China is committed to controversial plans to expand a Pakistan nuclear power plant using 1970s technology, experts say, even after Japan’s crisis triggered global alarm about safety.
China’s construction of reactors at the Chashma nuclear power plant in the Punjab region of Pakistan drew international unease well before the March 11 earthquake and tsunami battered the 1970s vintage nuclear reactors in Japan, crippling cooling systems and causing radiation to leak into the surroundings.
Those worries could now multiply, but neither Beijing nor Islamabad is likely to cut short their nuclear embrace.
China’s nuclear ties with long-standing partner Pakistan have triggered unease in Washington, New Delhi and other capitals worried about Pakistan’s history of spreading nuclear weapons technology, its domestic instability and the potential holes created in international non-proliferation rules.
Safety is also a major concern, as the reactors at Chashma, including the third and fourth units China has planned, are derived from designs dating back to the 1970s, said Mark Hibbs, an expert on nuclear policy at the Carnegie Endowment for International Peace, who has closely followed Chinese-Pakistani nuclear cooperation.
This means they have fewer safety features than the newer models Beijing will increasingly use for domestic nuclear plants.
“The oldest reactor [design] that China is building is this reactor in Pakistan. It’s a very old design,” said Hibbs, who is based in Berlin and visited Pakistan this week.
“If China wants to help Pakistan build a reactor right now, they’re locked into this design,” Hibbs said in a telephone interview, citing patent restrictions and export barriers that prevent China from selling more up-to-date designs abroad.
The radiation leaks at Japan’s Fukushima Dai-ichi nuclear power plant are likely to raise new questions about whether China should pursue nuclear power expansion in volatile Pakistan and whether it must first seek approval for the planned reactors from other nuclear exporting states.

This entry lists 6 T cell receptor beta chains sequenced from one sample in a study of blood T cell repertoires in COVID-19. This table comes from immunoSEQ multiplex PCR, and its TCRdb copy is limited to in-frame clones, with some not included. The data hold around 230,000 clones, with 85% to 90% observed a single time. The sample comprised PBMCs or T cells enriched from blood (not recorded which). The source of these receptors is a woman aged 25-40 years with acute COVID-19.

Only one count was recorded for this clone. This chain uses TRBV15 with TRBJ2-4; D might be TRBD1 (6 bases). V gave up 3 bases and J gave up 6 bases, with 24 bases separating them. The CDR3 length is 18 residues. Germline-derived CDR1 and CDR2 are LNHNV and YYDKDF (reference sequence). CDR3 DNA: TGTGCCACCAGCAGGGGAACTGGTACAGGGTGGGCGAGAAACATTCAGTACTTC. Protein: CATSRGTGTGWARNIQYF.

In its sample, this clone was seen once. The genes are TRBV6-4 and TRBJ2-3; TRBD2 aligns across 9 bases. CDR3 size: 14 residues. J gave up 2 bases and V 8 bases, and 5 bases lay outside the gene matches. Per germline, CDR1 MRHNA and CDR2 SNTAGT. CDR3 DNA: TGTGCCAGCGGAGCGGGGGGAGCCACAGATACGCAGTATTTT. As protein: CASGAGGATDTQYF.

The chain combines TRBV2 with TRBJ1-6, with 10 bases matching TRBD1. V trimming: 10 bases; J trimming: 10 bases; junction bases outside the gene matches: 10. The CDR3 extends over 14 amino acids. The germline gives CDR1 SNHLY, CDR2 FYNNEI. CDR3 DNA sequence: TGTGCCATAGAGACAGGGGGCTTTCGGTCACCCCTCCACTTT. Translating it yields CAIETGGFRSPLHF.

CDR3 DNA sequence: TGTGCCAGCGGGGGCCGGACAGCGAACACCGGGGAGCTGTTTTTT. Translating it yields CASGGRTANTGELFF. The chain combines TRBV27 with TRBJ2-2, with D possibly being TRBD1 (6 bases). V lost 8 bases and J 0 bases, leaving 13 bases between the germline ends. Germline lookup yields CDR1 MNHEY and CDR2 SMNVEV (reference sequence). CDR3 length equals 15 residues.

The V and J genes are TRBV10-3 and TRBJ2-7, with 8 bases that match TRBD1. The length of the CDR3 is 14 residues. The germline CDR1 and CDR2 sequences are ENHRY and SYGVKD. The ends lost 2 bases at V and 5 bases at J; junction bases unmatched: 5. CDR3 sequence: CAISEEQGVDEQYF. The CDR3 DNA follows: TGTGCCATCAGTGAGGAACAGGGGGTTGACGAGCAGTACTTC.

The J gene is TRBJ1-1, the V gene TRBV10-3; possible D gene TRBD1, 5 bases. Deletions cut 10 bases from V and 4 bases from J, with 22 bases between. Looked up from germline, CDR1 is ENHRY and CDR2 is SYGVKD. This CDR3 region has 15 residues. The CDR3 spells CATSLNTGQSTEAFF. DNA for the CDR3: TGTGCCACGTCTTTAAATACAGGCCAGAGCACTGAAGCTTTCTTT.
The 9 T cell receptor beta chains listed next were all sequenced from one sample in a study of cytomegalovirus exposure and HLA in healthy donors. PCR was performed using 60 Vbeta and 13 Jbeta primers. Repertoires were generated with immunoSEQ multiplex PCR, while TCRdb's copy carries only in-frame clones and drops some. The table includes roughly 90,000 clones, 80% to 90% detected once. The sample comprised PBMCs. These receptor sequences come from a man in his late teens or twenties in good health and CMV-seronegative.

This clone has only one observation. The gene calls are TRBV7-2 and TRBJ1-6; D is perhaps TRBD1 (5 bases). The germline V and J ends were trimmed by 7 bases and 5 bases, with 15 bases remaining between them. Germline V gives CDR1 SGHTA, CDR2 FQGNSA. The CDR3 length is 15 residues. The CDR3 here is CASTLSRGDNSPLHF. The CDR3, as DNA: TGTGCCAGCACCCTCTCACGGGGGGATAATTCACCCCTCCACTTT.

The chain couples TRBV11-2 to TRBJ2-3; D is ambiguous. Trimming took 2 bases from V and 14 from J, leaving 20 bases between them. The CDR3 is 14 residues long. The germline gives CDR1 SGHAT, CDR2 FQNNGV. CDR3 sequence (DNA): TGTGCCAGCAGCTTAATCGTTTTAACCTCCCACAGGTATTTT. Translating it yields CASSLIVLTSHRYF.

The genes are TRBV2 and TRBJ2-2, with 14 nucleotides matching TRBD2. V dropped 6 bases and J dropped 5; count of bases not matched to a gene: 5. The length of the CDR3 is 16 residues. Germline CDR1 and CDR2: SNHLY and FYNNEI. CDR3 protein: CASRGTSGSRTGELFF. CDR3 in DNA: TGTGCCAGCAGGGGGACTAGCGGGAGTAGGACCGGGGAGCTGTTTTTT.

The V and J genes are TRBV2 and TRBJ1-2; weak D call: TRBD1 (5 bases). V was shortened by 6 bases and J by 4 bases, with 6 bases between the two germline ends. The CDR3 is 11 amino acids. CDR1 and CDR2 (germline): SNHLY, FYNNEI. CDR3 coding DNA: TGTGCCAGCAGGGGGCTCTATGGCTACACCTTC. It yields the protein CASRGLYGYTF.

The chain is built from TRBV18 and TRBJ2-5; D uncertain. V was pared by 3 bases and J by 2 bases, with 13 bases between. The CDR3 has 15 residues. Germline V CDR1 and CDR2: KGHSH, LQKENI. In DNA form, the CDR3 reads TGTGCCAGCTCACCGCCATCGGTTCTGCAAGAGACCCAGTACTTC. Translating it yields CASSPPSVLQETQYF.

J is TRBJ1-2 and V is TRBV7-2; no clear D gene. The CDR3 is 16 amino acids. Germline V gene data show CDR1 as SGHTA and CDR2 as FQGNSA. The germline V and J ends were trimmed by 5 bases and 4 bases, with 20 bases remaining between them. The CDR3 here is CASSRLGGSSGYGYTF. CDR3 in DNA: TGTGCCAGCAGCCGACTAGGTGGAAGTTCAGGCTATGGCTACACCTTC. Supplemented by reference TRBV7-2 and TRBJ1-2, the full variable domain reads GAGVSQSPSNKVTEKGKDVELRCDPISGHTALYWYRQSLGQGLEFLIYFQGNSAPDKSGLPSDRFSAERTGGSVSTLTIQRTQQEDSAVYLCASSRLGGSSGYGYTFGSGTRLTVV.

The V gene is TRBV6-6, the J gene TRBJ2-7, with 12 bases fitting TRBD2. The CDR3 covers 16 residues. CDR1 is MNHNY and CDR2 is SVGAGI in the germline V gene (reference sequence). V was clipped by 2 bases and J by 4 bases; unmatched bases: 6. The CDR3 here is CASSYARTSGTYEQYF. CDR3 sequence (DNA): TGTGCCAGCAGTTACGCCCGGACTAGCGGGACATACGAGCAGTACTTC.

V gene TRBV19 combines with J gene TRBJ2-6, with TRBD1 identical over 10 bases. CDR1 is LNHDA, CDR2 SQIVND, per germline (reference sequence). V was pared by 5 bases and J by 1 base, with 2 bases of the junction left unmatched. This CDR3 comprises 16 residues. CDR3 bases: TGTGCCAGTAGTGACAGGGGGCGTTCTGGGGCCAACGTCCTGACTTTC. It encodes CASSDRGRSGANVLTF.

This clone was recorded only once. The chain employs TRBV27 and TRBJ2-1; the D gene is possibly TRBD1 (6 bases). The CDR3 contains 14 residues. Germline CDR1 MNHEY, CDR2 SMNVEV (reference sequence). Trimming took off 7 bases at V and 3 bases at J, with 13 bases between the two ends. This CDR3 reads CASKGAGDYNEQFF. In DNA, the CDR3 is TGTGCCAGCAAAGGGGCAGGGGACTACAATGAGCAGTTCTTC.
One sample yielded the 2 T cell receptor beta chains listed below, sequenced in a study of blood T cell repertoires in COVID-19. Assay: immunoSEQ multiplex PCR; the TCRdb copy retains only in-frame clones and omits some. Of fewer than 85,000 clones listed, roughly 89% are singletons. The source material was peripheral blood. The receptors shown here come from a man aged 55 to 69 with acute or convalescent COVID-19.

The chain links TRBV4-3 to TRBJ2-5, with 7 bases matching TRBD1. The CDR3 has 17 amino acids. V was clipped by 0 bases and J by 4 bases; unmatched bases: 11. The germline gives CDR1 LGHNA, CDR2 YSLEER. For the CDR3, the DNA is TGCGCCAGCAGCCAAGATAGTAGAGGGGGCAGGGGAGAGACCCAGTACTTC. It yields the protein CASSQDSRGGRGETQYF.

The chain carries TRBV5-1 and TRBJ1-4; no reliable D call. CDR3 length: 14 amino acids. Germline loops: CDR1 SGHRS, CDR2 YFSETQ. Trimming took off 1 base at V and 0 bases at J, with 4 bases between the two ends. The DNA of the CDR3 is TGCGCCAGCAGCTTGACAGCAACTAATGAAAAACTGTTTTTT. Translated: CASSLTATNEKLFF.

Beijing remained committed to Chashma and would probably not seek a green light from a nuclear trade group, said Li Hong (黎弘), a prominent Chinese nuclear expert.
“There’s no doubt that China will go ahead with Chashma because this cooperation with Pakistan has such a long history,” said Li, Secretary-General of the China Arms Control and Disarmament Association, a government-sponsored think tank in Beijing that focuses on nuclear proliferation issues. “China will absorb lessons about nuclear safety from Japan’s problems, including for Chashma.”
The Chashma power plant is one of two using nuclear reactors in Pakistan. Two of its reactors are already producing electricity in a country with chronic power shortages and China is helping build two more reactors.
The plant is located on plains near the banks of the Indus River, hundreds of kilometers to the south of Kashmir, the site of a magnitude 7.6 earthquake in 2005 that officials say killed 75,000 people. It was also not damaged in last year’s devastating floods.
China suspended approvals last week for new domestic nuclear power plants, but reports on Chinese nuclear Web sites show work on Chashma continued after the calamity hit Japan.
On March 14, two days after Japan’s earthquake, Chinese engineers helped run the first successful test for linking the new Chashma reactor unit to a power grid, said Shanghai Nuclear Engineering Research and Design, which is helping build it.
Last month, China National Nuclear Corp, the nation’s dominant nuclear power company, held a two-day meeting to refine plans for work at Chashma this year, when the new, second reactor is scheduled to go into service.
“In 2011, we will strive to bring the project into commercial operation two months ahead of schedule,” the report from that meeting said.
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